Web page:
Address: 114 Wentworth St, Political Science Department
City: Charleston, South Carolina - 29401
Country: United States
I am an Assistant Professor of Political Science at the College of Charleston. I love bristket, the Talking Heads, Van Halen and my dog Eddie.
I got my degree from Stony Brook University where I specialized in political psychology and research methods , specifically lab, survey and field experiments. My research focuses on political identities (particularly ideological identity), affective polarization and candidate perception. I have also dabbled in voter turnout, media effects and Congress in some co-authored papers.
Are political candidates perceived differently based on the presence or absence of a southern accent? To address this question, we employ an experimental design that explores reactions to political candidates with a southern accent and a regionally neutral accent. We focus on perceptions of three general categories of candidate characteristics: candidate traits, candidate affect, and candidate issue positions. Overall, we discover that candidates with a southern accent are viewed more negatively, and they are thought to hold more conservative policy positions, than candidates with no discernible accent. Our findings suggest that the southern accent provides a heuristic that affects how voters perceive candidates.
In political psychology, positive projection happens when we perceive the positions of liked candidates as closer to our own positions while negative projection means we perceive the positions of disliked candidates as further from our own positions. To date, there is still confusion about whether affective feelings lead to perceptions of candidate positions or perceptions of candidate positions lead to affective feelings. This paper pins down one of these causal directions. I manipulate positive and negative feelings towards a fictitious candidate in a survey experiment to introduce them exogenously and examine whether they affect perceptions of candidate ideology. In line with some previous findings, the results indicate modest positive projection effects but no negative projection effects. Explanations for this asymmetry are discussed.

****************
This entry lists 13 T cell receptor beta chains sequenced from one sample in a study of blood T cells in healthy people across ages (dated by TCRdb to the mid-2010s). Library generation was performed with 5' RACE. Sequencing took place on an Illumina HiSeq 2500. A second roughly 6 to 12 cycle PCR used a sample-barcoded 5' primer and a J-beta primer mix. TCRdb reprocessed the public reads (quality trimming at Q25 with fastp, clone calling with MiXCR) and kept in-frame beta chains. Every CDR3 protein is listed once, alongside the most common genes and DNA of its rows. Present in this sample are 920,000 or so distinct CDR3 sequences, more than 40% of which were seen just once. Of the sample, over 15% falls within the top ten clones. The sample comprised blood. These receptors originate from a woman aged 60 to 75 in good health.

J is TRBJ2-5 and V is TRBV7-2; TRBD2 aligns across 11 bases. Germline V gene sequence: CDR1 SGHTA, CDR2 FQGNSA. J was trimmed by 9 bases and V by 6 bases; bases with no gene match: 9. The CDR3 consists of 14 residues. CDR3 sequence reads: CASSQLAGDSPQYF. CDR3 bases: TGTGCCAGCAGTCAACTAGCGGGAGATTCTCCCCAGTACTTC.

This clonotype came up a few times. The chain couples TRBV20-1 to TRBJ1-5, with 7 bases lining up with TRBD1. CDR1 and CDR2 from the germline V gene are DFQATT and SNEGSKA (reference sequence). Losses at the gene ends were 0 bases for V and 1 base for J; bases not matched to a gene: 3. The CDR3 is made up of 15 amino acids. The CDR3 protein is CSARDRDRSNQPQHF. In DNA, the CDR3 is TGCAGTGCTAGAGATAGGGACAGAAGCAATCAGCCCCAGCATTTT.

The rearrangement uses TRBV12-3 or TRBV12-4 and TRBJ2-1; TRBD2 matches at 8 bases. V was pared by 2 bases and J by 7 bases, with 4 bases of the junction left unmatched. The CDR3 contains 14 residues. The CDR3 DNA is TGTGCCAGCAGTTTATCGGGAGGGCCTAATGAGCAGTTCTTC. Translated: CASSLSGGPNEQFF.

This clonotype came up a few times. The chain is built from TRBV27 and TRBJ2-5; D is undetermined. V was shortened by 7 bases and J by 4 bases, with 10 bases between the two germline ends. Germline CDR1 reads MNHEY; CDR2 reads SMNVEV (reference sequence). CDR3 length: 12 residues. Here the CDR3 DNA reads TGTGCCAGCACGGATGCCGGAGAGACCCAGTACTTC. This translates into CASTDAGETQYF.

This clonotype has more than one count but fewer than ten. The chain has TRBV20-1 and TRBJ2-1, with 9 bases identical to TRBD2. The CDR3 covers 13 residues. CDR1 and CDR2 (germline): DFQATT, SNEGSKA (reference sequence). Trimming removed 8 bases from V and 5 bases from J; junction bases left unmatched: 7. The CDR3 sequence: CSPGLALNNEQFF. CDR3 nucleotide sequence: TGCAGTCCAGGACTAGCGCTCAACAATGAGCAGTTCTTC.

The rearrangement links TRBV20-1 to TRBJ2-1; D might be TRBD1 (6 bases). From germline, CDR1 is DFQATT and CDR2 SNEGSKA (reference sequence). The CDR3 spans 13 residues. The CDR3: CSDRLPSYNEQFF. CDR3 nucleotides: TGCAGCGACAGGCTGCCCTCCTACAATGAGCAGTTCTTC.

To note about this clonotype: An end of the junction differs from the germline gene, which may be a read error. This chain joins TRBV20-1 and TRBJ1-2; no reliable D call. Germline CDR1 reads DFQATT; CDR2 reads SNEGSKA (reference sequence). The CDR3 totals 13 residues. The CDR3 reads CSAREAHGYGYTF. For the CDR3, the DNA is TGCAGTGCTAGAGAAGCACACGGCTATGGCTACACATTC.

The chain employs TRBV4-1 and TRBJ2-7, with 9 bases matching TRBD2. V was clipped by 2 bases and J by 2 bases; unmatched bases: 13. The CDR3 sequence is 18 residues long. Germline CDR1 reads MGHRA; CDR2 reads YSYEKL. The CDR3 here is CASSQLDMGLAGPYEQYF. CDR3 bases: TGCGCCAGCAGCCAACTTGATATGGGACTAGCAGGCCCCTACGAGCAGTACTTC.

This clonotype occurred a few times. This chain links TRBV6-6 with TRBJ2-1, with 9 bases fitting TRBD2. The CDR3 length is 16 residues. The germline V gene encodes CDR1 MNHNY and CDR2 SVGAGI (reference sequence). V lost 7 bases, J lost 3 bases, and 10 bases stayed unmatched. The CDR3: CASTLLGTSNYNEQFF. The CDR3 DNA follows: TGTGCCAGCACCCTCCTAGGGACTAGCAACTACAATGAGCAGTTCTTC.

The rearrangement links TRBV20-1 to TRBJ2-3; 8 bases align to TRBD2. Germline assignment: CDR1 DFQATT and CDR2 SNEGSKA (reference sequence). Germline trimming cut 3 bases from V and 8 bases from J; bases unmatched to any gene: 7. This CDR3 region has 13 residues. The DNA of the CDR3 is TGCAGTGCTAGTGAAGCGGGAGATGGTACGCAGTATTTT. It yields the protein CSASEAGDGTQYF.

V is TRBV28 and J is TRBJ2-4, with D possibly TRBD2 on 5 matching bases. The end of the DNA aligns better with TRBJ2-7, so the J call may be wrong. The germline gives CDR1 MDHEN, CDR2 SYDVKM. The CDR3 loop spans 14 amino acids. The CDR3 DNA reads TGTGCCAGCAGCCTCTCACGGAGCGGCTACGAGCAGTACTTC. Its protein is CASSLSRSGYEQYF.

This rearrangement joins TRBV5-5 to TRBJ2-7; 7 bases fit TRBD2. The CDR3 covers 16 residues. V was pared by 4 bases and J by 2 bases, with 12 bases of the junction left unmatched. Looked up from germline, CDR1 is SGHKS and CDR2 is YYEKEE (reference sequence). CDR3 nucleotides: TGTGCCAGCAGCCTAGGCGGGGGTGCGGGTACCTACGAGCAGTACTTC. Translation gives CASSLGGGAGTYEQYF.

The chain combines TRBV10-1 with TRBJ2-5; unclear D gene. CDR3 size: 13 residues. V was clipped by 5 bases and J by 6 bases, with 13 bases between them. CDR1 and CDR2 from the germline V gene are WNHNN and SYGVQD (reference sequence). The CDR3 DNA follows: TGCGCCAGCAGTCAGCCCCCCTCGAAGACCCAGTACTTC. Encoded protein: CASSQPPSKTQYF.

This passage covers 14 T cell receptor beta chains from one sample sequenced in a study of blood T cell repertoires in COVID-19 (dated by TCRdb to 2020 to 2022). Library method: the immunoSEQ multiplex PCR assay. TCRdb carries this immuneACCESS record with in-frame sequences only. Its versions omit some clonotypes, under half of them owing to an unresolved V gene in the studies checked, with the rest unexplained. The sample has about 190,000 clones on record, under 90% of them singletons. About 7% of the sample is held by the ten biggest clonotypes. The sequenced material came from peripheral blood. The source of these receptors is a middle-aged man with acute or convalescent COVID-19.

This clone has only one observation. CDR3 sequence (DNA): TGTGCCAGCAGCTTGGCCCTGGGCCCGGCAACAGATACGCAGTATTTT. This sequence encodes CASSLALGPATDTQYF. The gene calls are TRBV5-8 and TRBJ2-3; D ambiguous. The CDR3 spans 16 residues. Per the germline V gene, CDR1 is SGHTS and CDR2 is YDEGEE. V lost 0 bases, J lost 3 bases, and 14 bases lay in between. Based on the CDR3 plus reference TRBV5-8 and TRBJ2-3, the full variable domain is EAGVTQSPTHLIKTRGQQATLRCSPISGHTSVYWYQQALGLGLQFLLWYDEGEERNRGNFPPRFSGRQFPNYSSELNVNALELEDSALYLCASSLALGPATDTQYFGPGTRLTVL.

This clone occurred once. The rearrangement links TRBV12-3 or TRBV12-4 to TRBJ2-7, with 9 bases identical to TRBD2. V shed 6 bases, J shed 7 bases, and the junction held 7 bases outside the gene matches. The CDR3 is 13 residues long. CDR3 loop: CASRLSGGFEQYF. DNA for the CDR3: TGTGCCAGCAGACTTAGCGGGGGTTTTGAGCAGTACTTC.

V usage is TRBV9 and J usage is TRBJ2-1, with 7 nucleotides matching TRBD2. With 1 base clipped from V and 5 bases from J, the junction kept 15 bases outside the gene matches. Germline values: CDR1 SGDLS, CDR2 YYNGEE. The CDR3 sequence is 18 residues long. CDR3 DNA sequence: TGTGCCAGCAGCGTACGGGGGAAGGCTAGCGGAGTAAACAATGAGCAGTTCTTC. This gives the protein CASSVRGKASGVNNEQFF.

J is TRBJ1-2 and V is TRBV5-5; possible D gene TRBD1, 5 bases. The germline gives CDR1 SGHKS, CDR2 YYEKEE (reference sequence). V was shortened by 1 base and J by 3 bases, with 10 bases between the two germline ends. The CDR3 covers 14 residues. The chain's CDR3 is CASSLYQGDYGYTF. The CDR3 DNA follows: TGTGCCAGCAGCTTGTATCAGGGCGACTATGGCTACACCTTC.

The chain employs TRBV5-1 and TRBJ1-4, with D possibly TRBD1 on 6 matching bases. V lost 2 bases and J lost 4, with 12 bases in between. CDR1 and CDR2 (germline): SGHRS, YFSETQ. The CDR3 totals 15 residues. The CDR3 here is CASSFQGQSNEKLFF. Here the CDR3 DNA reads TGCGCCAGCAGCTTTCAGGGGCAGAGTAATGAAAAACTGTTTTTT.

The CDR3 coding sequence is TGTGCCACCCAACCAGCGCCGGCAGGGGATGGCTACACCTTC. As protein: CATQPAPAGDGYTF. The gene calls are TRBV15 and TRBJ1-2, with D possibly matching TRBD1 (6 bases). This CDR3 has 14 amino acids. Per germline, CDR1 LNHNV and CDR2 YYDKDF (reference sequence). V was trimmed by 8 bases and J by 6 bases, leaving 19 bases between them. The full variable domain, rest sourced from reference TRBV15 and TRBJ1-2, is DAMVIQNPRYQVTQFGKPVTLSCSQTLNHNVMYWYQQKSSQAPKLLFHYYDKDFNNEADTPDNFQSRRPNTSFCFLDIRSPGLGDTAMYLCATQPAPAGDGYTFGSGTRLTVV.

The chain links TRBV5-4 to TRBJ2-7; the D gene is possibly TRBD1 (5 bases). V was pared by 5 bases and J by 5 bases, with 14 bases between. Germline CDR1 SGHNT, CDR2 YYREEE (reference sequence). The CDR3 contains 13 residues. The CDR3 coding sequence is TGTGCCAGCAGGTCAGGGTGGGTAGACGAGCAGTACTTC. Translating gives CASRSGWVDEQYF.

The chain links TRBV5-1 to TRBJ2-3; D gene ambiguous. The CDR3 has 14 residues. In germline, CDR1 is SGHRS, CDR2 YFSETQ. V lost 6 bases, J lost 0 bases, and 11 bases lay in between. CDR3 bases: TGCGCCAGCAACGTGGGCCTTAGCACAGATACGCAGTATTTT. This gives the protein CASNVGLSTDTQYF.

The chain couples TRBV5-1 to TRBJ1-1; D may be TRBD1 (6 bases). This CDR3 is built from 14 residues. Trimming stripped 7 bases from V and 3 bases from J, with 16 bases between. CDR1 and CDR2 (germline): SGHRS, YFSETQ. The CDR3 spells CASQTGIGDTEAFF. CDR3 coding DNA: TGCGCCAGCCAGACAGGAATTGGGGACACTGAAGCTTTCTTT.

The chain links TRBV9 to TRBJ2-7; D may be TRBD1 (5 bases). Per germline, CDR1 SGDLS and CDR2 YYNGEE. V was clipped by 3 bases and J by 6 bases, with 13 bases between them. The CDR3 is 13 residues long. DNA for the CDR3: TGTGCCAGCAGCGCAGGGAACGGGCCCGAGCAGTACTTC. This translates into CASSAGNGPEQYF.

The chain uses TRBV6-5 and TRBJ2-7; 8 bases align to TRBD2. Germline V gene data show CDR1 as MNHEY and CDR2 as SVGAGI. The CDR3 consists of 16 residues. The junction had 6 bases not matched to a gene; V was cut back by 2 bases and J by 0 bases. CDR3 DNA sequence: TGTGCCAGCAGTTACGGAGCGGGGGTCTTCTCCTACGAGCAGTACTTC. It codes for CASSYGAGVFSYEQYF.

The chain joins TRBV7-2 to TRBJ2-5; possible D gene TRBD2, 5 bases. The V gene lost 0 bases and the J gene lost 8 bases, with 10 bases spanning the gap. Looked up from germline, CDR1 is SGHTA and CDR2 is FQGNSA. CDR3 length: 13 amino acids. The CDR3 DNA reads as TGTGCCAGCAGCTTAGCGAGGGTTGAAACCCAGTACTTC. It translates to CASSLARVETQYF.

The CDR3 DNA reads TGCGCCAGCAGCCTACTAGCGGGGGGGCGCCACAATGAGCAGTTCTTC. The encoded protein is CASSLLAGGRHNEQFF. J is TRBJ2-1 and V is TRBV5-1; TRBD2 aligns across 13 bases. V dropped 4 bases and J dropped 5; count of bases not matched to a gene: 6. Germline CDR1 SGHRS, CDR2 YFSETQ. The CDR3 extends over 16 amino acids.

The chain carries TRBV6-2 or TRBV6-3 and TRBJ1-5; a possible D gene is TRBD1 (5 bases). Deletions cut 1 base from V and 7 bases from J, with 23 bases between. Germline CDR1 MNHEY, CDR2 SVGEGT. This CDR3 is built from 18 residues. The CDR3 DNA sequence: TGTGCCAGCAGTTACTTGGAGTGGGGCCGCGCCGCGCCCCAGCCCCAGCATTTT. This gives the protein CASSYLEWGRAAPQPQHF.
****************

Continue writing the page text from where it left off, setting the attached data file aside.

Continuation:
Over the last year and a half, a number of scholars, pundits, and journalists have criticized college campuses for coddling students by constructing environments that protect them from offensive opinions and evidence that disconfirms their prior attitudes. In this article, I suggest two pedagogical techniques that can help students encounter and digest evidence that may go against their preconceived worldviews and opinions: teaching rational versus irrational thought and quantitative research design and critique. Guiding undergraduates through empirical studies on sensitive topics and encouraging them to critique their findings in a rational, academic manner can help ease them into more reasoned and less reactionary discourse about race, gender, religion, politics, and any other controversial topic in today’s contentious climate. I use my own experience teaching students research design in the months following a race-related murder to illustrate the effectiveness of this method in an extreme circumstance.
Traditional social science research tends to regard political attitudes as the product of individuals’ internal processes. This approach ignores the existence of external influences on individual attitudes, particularly that of social communication. We argue that political attitudes are neither confined to the individual, nor are they wholly social constructions. This study examines how political information is structured and communicated through a social medium. We employ multi-agent simulation to replicate and extend a previous simulation of attitude formation based on Latané’s (American Psychologist 36:343–356, 1981) theory of social impact. Specifically, our extension of the previous model incorporates motivated reasoning processes, attitude persuasiveness, and agent uncertainty in order to more accurately capture the pervasiveness of social communication. These changes allow us to model effects not previously possible, such as attitude polarization and information cascades. Results from this study show that realistic structures in the distributions of attitudes can be recreated using prevailing aggregate- and individual-level models of attitude formation. By formally modeling the dynamics of social impact, researchers gain insight into social influences on individuals’ attitudes and the consequences for public opinion.